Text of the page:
How, then, has this noted loss of narrative coherence, story progression and character development across the Bond franchise affected how audiences engage with it? Is transmedia even a possibility for a franchise as contradictory, longstanding, episodic and fundamentally un-serialized as Bond? This is a property that celebrated its 50th anniversary, at least cinematically, fairly recently–and did so in style with 2012’s Skyfall, a film that earned more money than any Bond movie previously and will be followed by this year’s Spectre. Inevitably, spin-off video games preceded Skyfall, as they have done for years. But do the various Bond films and accompanying video games actually unfold in the same storyworld–and do fans even require them to do so? Are the video games consumed as coherent extensions of the Bond films or rather as distinct versions of some alternate Bond universe? And if the latter, is James Bond a minor anomaly in today’s transmedia landscape–and what might all of this tell us about the nature of media franchises?

Daniel Craig as Bond in advertising for 2012's Skyfall</i..

Daniel Craig as Bond in advertising for 2012’s Skyfall

I explore such questions in a chapter in Claire Hines’s upcoming collection Fan Phenomena: James Bond, and it might well be that a franchise like James Bond doesn’t actually engage with popular strategies of transmedia storytelling at all. Instead, we might say that Bond makes use of a fixed temporality that engages fans across multiple media via strategies based around nostalgia and retroactive continuities.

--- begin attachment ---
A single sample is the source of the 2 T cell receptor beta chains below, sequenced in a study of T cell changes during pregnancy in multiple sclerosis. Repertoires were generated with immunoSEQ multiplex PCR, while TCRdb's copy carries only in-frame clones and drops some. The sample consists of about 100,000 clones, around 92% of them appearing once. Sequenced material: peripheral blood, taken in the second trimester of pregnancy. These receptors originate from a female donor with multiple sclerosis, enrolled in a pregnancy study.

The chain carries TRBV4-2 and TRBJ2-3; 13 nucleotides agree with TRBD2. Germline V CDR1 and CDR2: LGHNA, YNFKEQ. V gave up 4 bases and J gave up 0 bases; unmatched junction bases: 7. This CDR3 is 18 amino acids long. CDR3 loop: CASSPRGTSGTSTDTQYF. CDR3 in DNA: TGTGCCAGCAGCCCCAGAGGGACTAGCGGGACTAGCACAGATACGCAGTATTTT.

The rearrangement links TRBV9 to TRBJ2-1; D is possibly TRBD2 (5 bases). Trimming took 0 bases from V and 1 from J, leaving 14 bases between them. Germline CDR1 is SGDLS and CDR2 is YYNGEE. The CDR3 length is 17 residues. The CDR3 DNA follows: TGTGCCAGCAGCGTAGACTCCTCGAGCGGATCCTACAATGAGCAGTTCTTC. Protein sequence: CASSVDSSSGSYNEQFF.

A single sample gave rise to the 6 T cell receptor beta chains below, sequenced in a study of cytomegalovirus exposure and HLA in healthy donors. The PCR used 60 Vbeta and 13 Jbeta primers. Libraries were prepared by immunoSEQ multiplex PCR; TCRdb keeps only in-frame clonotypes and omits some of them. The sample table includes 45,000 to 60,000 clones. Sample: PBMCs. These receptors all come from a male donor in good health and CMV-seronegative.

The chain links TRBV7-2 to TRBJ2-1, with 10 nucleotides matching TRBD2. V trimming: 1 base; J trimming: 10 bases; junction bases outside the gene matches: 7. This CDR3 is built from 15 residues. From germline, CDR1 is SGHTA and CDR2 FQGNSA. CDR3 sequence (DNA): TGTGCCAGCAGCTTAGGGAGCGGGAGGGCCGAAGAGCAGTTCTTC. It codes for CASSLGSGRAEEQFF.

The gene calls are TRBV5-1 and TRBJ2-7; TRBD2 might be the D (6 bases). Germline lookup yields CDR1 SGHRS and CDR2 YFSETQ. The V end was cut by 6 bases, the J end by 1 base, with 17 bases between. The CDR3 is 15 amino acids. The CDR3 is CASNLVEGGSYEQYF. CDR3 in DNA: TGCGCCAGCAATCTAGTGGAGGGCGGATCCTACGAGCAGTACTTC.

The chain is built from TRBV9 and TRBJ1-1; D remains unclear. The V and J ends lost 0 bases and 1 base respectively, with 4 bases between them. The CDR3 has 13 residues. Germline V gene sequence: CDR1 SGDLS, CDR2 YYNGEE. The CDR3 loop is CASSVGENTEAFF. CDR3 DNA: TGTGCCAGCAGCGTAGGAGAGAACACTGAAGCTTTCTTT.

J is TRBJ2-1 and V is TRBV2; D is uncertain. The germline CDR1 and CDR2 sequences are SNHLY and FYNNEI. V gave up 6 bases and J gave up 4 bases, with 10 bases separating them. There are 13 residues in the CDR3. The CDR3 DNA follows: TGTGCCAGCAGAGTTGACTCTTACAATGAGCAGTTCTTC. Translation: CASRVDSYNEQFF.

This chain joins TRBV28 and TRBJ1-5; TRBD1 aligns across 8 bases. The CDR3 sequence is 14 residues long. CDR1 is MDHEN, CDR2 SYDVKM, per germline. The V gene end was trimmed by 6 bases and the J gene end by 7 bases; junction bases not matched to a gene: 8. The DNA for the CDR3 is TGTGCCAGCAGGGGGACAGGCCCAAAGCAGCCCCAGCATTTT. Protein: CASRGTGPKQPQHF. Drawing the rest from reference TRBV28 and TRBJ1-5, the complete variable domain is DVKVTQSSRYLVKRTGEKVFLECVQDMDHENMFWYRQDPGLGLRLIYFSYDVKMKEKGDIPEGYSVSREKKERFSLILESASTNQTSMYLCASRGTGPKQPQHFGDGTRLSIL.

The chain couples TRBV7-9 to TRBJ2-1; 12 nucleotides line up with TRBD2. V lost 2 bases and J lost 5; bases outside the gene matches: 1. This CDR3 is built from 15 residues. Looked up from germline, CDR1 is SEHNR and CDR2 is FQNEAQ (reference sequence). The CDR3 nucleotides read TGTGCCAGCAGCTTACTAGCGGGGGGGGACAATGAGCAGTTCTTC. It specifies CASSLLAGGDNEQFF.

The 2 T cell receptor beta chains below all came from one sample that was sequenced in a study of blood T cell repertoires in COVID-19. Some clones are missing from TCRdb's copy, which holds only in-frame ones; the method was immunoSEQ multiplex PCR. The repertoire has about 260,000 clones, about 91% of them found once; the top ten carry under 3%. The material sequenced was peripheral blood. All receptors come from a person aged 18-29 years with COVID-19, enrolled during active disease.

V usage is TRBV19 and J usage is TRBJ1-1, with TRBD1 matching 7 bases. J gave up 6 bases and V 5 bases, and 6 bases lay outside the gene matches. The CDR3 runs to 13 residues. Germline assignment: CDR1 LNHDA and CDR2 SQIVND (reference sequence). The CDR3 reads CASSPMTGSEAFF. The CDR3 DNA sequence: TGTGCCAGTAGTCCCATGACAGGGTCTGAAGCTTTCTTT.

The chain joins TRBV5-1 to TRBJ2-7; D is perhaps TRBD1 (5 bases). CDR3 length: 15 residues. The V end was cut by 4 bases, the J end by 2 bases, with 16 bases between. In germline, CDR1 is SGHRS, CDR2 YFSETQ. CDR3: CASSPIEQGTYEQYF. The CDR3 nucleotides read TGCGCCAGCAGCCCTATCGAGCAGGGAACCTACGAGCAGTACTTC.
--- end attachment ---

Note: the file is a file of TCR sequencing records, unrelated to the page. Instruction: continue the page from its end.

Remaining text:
Nostalgia is hinted implicitly even in the titles of some Bond video games. The USP of 2012’s 007 Legends was that, as one review put it, the game “trades in nostalgia, and does so in spades.” Perhaps a more explicit example of how nostalgia works in Bond video games to encourage fan engagement despite the lack of so-called transmedia storytelling can be found in 2005’s James Bond 007: From Russia With Love. Here, the game was billed as “the first game to let you play as Sean Connery’s 007.” Released at a time when the Internet was filled with fans’ bewilderment about Daniel Craig’s casting in Casino Royale (2006), James Bond 007: From Russia With Love worked to pacify fans by returning them to a safer memory of the Bond of the past. “Starring a beautifully-realised digital double of Connery circa 1963,” Empire wrote, James Bond 007: From Russia With Love featured every major set-piece from that 1963 film, allowing players to extend their engagement in the Bond storyworld across media precisely by curtailing the storyworld’s extension: the audience’s engagement in the present was driven by a return to the past.